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Interview etiquette and corporate culture from across the globe

"No matter where you are in the world, first impressions count," Glassdoor’s head of international product, Tico Andrea, said. It was in reference to the company's most recent research, which highlighted the global variations of interview etiquette.
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When it comes to the UK, the report on interview etiquette claimed, candidates are expected to follow up over email and thank bosses for their time. Those who don’t, come across as uninterested. In Japan, knocking on a door two times is on par with checking if a toilet cubicle is vacant.

It shows that each country world-wide has a different way of doing things, and if you get them wrong, your interview or business meeting could be over before it has even begun.

Restaurant interview etiquette

When you’re meeting someone for a meal in another country, there are various aspects to keep in mind. Brazilian business lunches, for example, take place past 14:00. It may not seem different at first, but they tend to last for three to four hours.

If you’re in India, never handle food with your left hand as its considered unclean, and prepare to drink thoroughly in France. Glassdoor suggested that your wine glass will never be empty. It will also be “a long and formal experience, through which you need to keep your hands on the table, not on your lap.”

Likewise, in Germany, drinks will be involved. There, it’s interview etiquette to end the meal with a toast: “Erst mach dein Sach, dann trink und lach!” In other words, “first conduct your business, then drink and laugh!”

Bodily matters

Much etiquette revolves around the concept of touching or how you position your body. Andrea explained: “Never touch someone’s head in India without permission as it’s seen as the ‘seat of the soul’.”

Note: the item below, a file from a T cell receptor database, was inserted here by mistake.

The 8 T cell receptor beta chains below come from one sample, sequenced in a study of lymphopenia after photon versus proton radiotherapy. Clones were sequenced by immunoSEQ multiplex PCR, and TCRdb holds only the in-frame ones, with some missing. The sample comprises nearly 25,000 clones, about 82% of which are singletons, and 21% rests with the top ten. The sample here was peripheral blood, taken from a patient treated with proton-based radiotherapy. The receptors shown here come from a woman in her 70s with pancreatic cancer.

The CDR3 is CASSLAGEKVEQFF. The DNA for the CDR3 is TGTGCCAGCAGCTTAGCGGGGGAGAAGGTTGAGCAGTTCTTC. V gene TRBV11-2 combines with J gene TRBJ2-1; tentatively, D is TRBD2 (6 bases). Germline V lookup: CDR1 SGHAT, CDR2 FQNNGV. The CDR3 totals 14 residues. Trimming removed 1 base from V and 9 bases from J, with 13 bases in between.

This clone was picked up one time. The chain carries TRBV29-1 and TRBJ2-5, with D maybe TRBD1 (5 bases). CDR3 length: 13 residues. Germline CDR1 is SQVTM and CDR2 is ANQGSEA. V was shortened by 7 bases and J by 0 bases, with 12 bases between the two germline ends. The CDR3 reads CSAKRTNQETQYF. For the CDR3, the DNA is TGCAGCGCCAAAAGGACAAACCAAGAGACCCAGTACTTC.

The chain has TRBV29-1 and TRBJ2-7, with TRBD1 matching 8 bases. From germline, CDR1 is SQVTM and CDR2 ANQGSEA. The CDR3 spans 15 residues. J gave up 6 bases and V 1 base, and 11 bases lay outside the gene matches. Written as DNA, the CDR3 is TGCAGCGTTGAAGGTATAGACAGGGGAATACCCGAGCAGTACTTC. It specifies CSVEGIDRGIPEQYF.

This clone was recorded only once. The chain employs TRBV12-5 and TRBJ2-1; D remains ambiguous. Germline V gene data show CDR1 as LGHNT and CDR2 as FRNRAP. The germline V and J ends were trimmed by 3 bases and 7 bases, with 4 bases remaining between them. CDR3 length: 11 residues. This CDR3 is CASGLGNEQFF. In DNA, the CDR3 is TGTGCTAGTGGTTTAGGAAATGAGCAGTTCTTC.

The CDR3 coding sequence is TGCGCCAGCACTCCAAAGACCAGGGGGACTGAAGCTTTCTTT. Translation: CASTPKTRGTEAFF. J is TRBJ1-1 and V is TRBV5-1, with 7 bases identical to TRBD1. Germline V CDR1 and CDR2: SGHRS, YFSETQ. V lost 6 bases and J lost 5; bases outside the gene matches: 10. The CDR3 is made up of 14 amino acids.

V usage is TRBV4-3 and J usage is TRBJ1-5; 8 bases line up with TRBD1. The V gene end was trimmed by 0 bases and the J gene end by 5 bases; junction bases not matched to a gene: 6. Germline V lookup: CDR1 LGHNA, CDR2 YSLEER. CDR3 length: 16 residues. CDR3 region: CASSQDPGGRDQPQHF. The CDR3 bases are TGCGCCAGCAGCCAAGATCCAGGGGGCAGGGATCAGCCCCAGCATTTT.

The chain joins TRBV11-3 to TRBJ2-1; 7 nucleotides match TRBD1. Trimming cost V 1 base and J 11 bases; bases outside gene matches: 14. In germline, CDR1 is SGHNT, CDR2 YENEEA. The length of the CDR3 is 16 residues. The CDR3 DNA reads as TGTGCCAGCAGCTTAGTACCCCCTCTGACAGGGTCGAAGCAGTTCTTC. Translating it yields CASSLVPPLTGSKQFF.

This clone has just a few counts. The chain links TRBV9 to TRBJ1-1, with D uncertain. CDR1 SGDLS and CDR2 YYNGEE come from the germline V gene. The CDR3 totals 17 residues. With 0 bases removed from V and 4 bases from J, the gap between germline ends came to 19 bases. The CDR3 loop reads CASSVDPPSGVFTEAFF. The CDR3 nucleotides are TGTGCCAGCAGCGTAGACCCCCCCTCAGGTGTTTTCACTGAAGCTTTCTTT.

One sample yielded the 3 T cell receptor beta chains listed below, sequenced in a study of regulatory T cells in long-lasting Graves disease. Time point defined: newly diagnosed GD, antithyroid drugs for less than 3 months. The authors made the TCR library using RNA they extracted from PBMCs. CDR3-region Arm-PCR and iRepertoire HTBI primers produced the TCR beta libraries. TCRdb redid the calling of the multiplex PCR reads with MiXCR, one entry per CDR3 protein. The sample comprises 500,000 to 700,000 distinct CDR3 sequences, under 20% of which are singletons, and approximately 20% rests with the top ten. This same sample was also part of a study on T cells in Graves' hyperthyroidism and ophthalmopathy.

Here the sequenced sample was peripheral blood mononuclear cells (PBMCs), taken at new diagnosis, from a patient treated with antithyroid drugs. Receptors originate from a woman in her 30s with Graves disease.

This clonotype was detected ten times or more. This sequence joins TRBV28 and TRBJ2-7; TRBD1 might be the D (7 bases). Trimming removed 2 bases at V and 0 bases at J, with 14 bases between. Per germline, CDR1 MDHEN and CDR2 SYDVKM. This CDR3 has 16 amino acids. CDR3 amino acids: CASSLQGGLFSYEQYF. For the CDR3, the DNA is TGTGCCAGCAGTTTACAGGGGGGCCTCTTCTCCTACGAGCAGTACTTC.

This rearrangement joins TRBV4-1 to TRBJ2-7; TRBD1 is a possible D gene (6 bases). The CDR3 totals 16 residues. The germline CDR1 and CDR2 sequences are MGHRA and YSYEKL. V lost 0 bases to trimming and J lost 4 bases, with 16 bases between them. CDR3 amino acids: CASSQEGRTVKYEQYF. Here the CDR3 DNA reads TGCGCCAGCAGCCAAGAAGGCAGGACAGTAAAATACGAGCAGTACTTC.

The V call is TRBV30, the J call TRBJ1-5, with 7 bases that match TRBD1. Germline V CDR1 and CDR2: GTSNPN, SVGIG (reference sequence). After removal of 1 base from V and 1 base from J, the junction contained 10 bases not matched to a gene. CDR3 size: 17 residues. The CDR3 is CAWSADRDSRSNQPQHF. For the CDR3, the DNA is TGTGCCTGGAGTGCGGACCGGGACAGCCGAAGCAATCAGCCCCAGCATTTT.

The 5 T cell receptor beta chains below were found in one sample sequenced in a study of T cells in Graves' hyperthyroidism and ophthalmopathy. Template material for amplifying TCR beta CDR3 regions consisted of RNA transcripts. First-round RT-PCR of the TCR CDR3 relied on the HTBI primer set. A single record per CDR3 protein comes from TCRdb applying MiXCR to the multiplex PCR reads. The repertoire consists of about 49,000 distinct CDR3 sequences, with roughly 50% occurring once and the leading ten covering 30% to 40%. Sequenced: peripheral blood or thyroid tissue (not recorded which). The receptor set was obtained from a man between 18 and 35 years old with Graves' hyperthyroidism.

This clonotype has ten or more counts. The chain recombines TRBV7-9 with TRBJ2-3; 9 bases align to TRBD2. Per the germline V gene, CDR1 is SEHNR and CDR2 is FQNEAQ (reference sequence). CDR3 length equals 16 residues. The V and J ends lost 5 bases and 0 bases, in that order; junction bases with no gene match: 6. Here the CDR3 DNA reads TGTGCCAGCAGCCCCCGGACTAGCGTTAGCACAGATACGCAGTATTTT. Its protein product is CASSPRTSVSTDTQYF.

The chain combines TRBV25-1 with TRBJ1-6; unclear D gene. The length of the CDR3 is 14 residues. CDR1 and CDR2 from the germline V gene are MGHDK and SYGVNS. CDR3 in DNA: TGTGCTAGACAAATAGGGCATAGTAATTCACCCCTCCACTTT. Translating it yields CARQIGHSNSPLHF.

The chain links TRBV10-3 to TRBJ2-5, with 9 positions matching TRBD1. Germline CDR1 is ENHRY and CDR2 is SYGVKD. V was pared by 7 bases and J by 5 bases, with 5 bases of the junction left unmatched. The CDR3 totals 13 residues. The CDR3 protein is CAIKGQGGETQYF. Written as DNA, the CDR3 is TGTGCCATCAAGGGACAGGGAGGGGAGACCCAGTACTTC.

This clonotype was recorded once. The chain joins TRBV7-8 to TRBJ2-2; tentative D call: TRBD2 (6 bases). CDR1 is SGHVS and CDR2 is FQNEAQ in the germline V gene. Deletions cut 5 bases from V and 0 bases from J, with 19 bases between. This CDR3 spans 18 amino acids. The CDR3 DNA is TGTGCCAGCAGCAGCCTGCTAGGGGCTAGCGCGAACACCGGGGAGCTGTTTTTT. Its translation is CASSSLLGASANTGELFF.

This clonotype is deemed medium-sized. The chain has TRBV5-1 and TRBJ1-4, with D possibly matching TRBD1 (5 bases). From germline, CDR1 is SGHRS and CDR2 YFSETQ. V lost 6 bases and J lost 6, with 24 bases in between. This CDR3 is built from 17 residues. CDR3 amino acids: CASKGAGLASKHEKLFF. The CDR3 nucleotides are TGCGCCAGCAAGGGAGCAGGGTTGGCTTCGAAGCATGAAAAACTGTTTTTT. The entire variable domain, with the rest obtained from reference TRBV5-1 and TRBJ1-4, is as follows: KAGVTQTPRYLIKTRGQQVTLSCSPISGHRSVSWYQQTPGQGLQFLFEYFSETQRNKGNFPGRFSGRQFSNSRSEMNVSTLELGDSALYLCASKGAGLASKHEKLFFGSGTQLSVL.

Germany and the UAE view handshakes very differently. The former sees it as important, though you should probably avoid other forms of contact during the first meeting. The UAE, on the other hand, doesn’t always consider it appropriate. If it’s on the cards, and they’re a member of the opposite sex, wait for them to initiate it.

Andrea added: “The Chinese are expressive with people they are familiar with, but when meeting someone for the first time, don’t display too much emotion, be overly affectionate or make too much eye contact.”

Good posture, while keeping your hands close to your body, are also key. Meanwhile, winking and pointing are considered no-no’s in Hong Kong, with the latter normally used on animals.

Talk the talk

In the US, you’re expected to introduce yourself, explaining who you are, what you do and what you hope to achieve by meeting them. You’ll make a better impression by being factual and using simple words.

Canadians also prefer a direct style of communication. Stay clear of a “hard-sell” approach though, Glassdoor said, as it could be mistaken as aggression.

Russians aren’t fans of small talk and Australians swear in the workplace. “Ba**ard is frequently used as a term of endearment,” Andrea explained. “Similarly, the Dutch sometimes come across as over-confident or rude. That’s because they are very honest and open, having been taught to share their opinions from an early age.”

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About Author

Shané Schutte

Shané Schutte is the deputy editor of Real Business, with a particular specialism in employment and business law, human resources, information technology and sales/marketing.

Real Business